testing home's water: almost ZERO chlorine. How's YOUR water?

Got myself a chlorine-tester -- from a swiming-pool place.
Tested mine -- time after time after time.
Almost ZERO chlorine.
Called the water company -- they swear that they put lots of chlorine into the water.
What with, these days, earnings-per-share being the ONLY thing that counts, seems to me that it's not unlikely that they're lying.
(Hell, don't all the other corporations? To say nothing of politicians and cowed-by-them 4-star generals, etc.) (ref last tuesday's Frontline -- dynamite show)
Well, is this low chlorine just here, or is this (scam?) happening elsewhere, too.
(I live in New Rochelle, NY)
Thanks,
David
PS: what action to take re adding your own chlorine (chlorox)?
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they usually use chloromine, not chlorine
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How low is almost zero. It would be much less than swimming pool water. I am not a water operator (just valves used on water systems), but if they chlorinate, I think they try to keep a chlorine residual of 1.5 ppm. Note that if you draw it from a faucet with aerator or otherwise aerate the water, it could easily dissipate in a matter of seconds. I hate it when the chlorine is so strong I can smell it.
If they use chloromines instead, I don't even think a chlorine tester would detect it. There has been controversy about chloromines because it does not dissipate from aeration or standing water, could attack certain rubbers (o-rings, etc.), and may not be good for people with kidney problems, pet fish, etc.

For drinking? You have got to be kidding. Water departments are supposed to regular test water out in their system to make sure that there is nothing harmful in it. I used to collect samples for testing when working for a well driller that operated a number of small community water systems.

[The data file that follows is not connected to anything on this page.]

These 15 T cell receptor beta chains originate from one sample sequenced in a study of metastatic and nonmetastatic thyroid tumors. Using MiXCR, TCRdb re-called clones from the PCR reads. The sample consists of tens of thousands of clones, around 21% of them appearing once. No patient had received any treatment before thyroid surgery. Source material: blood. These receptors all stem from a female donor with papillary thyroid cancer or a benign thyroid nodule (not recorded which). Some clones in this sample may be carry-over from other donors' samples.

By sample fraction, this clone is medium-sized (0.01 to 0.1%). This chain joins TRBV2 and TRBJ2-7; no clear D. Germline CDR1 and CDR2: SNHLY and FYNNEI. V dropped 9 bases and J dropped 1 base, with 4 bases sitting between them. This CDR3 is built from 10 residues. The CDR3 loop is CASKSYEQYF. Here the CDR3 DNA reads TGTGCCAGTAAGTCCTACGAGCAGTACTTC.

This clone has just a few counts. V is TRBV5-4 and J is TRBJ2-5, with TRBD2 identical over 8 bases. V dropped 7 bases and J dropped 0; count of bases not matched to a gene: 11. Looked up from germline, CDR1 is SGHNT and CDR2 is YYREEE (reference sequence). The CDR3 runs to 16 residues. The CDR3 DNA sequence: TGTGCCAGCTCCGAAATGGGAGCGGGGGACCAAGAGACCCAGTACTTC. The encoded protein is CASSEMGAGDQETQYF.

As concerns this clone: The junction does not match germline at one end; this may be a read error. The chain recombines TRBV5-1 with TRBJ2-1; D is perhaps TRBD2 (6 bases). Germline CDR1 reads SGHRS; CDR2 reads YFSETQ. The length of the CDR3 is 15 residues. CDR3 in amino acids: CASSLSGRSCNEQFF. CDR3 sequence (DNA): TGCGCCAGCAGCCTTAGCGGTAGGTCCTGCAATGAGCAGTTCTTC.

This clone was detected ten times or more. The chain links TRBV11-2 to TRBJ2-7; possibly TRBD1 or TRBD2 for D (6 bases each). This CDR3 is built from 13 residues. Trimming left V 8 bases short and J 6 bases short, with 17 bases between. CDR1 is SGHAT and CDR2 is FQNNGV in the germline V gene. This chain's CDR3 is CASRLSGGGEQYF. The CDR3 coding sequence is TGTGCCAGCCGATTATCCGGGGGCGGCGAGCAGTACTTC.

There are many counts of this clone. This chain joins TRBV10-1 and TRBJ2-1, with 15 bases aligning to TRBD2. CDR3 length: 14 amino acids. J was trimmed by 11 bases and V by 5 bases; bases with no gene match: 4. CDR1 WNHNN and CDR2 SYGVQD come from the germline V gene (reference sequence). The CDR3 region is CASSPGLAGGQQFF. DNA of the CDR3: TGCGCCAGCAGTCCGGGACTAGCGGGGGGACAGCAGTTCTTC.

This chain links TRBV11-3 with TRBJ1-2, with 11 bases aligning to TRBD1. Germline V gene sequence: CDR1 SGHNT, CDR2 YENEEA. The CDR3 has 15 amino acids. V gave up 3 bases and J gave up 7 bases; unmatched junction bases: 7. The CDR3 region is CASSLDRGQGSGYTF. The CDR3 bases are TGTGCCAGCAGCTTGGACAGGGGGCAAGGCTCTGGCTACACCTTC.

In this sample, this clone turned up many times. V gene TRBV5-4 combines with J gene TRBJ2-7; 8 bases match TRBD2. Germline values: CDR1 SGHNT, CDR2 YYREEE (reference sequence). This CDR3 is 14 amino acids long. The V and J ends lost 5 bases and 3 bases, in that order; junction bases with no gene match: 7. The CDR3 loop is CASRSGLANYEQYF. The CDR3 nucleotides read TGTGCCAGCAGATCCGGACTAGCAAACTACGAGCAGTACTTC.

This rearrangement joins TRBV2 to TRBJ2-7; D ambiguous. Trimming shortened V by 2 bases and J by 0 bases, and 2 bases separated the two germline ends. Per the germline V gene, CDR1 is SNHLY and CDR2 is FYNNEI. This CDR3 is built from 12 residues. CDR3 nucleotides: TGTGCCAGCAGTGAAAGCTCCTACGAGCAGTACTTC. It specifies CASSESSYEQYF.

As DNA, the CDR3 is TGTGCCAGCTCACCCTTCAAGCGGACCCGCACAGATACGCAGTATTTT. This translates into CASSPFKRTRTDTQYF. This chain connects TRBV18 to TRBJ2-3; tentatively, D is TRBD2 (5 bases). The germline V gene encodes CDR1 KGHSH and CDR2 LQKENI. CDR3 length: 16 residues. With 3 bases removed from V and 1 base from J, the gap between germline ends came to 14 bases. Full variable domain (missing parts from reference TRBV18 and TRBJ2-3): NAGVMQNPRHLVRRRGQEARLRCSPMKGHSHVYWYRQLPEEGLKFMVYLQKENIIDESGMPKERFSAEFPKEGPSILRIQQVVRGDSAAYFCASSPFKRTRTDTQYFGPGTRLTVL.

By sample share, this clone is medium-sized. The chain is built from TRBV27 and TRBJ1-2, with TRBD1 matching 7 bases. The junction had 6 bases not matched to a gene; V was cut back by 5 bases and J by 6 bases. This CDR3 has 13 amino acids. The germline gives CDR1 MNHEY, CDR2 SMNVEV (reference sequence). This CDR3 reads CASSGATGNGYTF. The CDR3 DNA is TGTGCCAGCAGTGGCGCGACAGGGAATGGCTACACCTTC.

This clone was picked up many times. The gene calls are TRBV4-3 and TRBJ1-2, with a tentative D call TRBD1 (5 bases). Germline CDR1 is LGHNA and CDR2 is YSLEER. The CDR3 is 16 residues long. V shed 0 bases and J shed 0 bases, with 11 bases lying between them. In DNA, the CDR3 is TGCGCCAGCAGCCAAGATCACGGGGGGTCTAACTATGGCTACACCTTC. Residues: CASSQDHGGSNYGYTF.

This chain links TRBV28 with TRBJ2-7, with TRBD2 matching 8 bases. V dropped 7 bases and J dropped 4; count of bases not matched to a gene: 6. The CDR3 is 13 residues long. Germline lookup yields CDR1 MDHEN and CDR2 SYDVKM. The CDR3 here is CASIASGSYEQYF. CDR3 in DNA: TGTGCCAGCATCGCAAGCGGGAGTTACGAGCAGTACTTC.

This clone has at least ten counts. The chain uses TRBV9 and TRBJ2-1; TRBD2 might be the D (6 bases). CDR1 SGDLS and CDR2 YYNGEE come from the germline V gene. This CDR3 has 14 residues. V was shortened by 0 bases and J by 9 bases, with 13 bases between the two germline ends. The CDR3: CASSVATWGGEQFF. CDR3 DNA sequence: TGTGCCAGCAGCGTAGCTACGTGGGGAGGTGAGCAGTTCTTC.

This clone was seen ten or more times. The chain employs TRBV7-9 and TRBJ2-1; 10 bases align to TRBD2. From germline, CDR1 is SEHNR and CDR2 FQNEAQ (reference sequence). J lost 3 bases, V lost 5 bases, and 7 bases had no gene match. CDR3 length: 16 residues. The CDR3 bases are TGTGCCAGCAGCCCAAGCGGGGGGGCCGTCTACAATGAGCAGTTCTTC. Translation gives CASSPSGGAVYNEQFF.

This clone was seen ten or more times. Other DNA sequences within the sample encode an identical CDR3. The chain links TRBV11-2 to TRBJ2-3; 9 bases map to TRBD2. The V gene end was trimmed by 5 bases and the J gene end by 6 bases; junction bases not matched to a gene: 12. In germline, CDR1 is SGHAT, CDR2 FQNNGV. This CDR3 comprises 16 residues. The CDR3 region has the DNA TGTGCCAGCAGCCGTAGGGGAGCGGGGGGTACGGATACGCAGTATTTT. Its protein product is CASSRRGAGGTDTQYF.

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Some public water systems aren't chlorinated at all. If they can test free of bacteria then they may not be required to chlorinate. When they do chlorinate they usually try to keep 0.1 free chlorine residual in all pats of the distribution system The minimum free chlorine for a public pool is 1.0 . 0.1 isn't much but it is enough to take care of any bacteria that might get into the public system. Public water systems are required to test for chemical, radiological, and biological contaminants. There are standards to meet and the system is required to notify the public of the quality of it's water each year. Here ya go, read all about it, http://www.epa.gov/safewater/sdwa/index.html
David Efflandt wrote:

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Why would you even think of adding more chemicals-chlorene to your water. I filter all that crap out. Everyone I know wants chemical free water. You water is tested its safe, Get a good filter to remove problems you have fear of.
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m Ransley wrote:

Living here on the Big Island the bulk of us using "catchment" systems always add chemicals to our water... No big deal. Used with the whole house filter to skim off the dead buggs and bird krap tends to make a nice cup of tea...
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About cups of tea -- good and not-so-good.
My family has place out in West Texas (I'm up in NY), and the water is *really* full of minerals.
I don't drink coffee (not in a long time, anyway) but am told that coffee made with that water is just fine.
Not so for tea!
Use that water, and you get this crud-looking stuff on the surface -- a thin layer of it.
And the tea tastes *horrible* -- I mean, *horrible*!
So for tea I use bottled water -- with that, actually tastes like tea!
(Also good for final half-glass-worth for rinsing out your hair, after ahampoo -- without that, your hair (supposedly now clean) feels really grimy, slippery...)
David
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David Combs wrote:

Does your water actually need it or do you just miss the taste/smell?
-- dadiOH ____________________________
dadiOH's dandies v3.05... ...a help file of info about MP3s, recording from LP/cassette and tips & tricks on this and that. Get it at http://mysite.verizon.net/xico
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Well, a few years ago I was given a Brita -- pitcher and filter.
Well, one time I filled it up and didn't refill it for a couple of days. During part of the day window-daylight (not direct sun, though).
At about day 3, after drinking a glass of the stuff, I glanced down at the bottom -- GOOD GOD! There was this maybe one inch in diameter GLOB of funny-colored stuff "floating" around at the bottom.
Clearly, what (little) chlorine we have in the water (back then, you *could* smell it, especially in the shower) was removed by the filter (as it advertises it will do), leaving the "field" wide open for whatever to grow.
Needless to say, I stopped using the Brita.
--

I understand that if you want to filter out the *bad*
stuff, eg lead, etc, you have get special filters
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